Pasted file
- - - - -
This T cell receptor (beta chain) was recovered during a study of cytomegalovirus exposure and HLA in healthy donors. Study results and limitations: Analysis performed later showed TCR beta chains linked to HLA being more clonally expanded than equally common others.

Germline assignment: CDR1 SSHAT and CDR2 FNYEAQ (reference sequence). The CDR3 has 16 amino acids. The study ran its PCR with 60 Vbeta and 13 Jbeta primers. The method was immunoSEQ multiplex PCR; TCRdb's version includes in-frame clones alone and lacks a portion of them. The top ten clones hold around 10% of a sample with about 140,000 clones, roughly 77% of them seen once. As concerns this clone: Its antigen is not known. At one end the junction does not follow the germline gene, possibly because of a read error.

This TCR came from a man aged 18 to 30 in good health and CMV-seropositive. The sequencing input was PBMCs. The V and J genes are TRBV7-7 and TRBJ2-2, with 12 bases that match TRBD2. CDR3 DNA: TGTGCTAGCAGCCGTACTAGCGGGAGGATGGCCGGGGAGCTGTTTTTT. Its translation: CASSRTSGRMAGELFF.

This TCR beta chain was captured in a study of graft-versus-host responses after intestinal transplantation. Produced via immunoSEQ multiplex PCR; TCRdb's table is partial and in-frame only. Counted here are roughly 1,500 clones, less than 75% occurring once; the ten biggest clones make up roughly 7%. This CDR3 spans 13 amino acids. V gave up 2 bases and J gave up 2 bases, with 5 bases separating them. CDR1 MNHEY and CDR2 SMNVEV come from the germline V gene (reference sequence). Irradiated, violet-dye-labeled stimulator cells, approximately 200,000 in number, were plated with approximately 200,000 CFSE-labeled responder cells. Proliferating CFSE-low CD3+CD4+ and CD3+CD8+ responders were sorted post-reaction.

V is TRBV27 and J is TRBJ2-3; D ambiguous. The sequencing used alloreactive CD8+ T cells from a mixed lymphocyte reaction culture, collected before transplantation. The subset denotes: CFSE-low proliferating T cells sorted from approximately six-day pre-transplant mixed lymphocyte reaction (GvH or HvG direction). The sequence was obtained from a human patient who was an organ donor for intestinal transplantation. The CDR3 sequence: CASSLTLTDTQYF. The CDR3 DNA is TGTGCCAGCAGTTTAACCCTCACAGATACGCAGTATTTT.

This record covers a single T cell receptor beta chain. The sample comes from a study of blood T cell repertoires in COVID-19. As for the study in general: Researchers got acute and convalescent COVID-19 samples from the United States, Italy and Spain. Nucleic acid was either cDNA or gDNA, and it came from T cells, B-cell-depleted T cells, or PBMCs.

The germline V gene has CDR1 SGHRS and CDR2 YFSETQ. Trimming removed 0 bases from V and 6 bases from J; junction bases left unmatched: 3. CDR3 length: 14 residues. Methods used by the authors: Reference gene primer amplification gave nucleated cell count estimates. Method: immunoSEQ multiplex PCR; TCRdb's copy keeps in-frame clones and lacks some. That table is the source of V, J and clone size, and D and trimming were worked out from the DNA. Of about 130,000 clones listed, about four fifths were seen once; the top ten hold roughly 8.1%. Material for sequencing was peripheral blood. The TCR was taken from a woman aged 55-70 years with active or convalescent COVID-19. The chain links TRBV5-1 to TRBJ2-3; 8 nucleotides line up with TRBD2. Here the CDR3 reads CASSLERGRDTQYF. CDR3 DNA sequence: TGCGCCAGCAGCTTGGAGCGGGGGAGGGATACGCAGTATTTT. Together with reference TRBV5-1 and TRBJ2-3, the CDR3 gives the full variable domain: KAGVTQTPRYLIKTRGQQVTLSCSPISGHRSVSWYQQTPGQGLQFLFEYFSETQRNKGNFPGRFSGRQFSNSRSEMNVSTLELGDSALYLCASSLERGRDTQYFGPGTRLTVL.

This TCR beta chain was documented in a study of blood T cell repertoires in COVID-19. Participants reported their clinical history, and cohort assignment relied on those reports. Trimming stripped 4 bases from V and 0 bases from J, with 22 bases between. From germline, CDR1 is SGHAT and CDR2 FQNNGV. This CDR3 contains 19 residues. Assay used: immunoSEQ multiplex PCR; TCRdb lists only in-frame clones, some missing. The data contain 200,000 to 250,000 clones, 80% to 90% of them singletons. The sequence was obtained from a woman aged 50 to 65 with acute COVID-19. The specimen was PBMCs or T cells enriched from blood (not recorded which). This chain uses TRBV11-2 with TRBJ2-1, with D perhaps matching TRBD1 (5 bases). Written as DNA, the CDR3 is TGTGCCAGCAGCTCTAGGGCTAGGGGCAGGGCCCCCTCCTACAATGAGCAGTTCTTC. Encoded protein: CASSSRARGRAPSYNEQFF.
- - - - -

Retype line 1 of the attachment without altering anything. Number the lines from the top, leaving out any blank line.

This T cell receptor (beta chain) was recovered during a study of cytomegalovirus exposure and HLA in healthy donors. Study results and limitations: Analysis performed later showed TCR beta chains linked to HLA being more clonally expanded than equally common others.